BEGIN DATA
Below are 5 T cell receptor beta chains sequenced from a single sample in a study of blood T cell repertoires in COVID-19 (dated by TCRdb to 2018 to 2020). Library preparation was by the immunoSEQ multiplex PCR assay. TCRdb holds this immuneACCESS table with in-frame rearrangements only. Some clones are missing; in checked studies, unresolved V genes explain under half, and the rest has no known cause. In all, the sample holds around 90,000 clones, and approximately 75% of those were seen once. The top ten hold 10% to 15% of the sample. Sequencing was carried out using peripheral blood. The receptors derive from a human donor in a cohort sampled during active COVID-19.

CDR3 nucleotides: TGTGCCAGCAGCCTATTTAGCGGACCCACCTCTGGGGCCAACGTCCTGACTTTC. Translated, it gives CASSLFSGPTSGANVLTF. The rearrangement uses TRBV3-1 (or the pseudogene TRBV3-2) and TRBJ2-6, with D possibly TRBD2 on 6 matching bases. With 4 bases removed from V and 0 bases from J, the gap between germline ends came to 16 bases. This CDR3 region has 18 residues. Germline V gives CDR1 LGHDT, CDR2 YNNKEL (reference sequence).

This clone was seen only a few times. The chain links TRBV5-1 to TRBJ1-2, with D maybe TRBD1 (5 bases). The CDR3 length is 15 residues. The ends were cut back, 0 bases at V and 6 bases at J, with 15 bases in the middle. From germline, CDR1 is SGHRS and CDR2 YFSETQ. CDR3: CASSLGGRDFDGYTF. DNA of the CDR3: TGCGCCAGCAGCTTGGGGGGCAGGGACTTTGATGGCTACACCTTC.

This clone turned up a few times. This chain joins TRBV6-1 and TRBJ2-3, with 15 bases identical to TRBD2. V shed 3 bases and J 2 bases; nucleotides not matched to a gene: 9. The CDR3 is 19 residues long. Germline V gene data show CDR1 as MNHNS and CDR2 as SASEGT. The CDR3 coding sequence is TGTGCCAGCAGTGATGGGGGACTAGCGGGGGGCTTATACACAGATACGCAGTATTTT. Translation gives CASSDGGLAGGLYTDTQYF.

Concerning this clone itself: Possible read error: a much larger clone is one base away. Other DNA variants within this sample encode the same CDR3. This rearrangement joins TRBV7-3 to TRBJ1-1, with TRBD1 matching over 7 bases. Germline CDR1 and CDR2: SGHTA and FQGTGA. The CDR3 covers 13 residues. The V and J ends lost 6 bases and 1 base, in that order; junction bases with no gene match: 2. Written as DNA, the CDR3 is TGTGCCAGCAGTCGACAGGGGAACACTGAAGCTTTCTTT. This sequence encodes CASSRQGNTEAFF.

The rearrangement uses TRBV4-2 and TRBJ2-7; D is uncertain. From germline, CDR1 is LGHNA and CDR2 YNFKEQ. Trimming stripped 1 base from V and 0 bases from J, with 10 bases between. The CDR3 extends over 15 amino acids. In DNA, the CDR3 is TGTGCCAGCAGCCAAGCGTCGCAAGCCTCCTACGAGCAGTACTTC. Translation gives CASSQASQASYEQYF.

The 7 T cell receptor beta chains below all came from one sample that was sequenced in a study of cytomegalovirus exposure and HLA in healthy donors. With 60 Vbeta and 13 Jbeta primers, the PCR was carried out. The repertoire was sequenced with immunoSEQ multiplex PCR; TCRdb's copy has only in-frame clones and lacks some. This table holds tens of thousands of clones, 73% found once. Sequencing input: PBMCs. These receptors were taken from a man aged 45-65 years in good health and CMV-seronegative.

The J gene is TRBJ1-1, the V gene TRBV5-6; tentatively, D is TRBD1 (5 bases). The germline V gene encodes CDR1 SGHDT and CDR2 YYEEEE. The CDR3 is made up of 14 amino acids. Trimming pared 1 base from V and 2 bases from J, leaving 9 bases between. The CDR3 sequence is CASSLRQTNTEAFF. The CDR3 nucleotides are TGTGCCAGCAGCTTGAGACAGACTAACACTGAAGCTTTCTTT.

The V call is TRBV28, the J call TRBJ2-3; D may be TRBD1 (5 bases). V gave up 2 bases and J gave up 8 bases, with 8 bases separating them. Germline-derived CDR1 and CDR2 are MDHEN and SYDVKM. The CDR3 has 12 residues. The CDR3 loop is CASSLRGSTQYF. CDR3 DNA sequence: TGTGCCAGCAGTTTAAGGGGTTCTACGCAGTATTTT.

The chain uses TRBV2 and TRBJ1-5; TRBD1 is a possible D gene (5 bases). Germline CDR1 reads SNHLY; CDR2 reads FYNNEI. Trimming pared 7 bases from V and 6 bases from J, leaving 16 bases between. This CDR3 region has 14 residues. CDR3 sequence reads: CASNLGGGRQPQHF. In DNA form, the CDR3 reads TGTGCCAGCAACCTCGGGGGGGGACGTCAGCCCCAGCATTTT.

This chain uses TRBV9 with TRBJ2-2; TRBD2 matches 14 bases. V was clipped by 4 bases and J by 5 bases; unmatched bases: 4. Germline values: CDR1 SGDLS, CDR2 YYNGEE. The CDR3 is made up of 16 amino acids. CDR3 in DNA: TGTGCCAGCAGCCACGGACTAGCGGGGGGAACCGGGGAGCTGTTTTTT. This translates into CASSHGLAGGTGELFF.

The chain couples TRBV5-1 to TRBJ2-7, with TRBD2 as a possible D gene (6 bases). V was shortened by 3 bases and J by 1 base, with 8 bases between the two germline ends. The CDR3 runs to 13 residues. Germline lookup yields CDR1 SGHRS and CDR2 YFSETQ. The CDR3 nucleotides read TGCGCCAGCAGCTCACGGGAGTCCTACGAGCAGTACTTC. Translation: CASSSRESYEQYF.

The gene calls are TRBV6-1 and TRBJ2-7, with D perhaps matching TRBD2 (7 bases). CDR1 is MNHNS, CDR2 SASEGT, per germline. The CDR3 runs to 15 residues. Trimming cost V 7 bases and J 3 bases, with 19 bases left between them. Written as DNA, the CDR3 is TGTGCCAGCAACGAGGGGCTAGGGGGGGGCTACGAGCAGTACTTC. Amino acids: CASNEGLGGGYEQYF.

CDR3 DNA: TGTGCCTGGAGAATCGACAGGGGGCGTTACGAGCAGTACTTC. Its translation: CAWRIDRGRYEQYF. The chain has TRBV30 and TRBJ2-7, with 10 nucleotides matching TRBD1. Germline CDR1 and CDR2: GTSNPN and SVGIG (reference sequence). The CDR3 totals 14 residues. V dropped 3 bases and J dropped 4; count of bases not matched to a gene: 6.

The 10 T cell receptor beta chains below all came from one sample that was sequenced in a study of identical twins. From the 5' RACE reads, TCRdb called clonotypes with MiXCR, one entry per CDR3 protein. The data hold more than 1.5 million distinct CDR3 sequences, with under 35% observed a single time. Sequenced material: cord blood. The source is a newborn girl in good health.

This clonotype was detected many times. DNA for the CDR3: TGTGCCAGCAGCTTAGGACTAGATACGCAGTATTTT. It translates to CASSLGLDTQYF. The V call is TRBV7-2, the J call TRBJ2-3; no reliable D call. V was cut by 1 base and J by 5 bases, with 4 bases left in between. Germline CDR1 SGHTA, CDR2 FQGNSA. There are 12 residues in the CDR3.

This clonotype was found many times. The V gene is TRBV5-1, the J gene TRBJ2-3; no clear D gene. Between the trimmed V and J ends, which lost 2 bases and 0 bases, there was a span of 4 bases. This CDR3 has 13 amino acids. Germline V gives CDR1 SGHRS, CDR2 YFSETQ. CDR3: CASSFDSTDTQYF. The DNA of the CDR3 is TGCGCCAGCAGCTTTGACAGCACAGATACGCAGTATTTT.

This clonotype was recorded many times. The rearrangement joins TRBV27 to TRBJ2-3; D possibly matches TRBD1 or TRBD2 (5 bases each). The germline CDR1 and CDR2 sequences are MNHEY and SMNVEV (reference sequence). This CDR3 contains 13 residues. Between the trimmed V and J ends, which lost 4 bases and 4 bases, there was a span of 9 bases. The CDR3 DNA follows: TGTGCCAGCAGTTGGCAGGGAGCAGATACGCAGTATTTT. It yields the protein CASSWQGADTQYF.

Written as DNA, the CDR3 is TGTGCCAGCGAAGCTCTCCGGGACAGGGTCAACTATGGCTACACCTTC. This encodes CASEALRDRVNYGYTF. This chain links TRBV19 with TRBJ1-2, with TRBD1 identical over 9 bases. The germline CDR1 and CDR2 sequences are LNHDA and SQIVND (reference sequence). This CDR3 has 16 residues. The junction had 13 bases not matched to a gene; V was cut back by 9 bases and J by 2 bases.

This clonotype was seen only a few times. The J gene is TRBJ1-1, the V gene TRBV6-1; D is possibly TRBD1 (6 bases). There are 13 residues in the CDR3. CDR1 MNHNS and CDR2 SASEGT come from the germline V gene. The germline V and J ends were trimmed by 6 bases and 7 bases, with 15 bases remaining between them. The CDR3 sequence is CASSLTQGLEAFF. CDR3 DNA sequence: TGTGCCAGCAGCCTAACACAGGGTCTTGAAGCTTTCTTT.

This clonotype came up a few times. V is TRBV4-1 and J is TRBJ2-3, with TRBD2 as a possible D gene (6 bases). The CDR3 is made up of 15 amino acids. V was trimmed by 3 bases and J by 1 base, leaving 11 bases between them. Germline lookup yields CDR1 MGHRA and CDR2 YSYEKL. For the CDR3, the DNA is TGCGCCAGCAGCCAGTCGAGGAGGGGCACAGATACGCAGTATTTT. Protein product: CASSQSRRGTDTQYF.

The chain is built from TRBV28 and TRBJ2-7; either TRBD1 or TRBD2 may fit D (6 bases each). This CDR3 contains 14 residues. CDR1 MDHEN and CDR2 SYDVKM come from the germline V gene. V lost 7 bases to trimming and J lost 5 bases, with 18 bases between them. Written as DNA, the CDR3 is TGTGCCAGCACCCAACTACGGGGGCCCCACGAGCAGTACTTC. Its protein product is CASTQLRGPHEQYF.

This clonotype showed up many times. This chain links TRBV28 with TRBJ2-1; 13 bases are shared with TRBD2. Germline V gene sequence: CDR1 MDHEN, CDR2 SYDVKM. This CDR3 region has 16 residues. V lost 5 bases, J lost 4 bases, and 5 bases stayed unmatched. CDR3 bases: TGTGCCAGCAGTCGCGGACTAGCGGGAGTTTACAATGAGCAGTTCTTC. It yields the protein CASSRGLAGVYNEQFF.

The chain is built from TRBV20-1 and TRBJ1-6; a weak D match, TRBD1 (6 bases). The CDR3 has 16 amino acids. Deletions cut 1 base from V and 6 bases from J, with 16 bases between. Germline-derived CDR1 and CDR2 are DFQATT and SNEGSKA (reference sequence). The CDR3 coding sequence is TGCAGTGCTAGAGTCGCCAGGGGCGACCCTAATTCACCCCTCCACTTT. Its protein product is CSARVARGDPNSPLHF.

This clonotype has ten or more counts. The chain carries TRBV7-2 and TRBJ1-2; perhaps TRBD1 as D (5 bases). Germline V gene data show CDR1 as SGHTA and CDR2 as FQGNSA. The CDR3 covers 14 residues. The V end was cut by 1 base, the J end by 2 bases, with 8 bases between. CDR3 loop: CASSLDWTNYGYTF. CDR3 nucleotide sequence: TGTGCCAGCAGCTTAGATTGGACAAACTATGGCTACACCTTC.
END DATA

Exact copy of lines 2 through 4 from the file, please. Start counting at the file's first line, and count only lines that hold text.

CDR3 nucleotides: TGTGCCAGCAGCCTATTTAGCGGACCCACCTCTGGGGCCAACGTCCTGACTTTC. Translated, it gives CASSLFSGPTSGANVLTF. The rearrangement uses TRBV3-1 (or the pseudogene TRBV3-2) and TRBJ2-6, with D possibly TRBD2 on 6 matching bases. With 4 bases removed from V and 0 bases from J, the gap between germline ends came to 16 bases. This CDR3 region has 18 residues. Germline V gives CDR1 LGHDT, CDR2 YNNKEL (reference sequence).

This clone was seen only a few times. The chain links TRBV5-1 to TRBJ1-2, with D maybe TRBD1 (5 bases). The CDR3 length is 15 residues. The ends were cut back, 0 bases at V and 6 bases at J, with 15 bases in the middle. From germline, CDR1 is SGHRS and CDR2 YFSETQ. CDR3: CASSLGGRDFDGYTF. DNA of the CDR3: TGCGCCAGCAGCTTGGGGGGCAGGGACTTTGATGGCTACACCTTC.

This clone turned up a few times. This chain joins TRBV6-1 and TRBJ2-3, with 15 bases identical to TRBD2. V shed 3 bases and J 2 bases; nucleotides not matched to a gene: 9. The CDR3 is 19 residues long. Germline V gene data show CDR1 as MNHNS and CDR2 as SASEGT. The CDR3 coding sequence is TGTGCCAGCAGTGATGGGGGACTAGCGGGGGGCTTATACACAGATACGCAGTATTTT. Translation gives CASSDGGLAGGLYTDTQYF.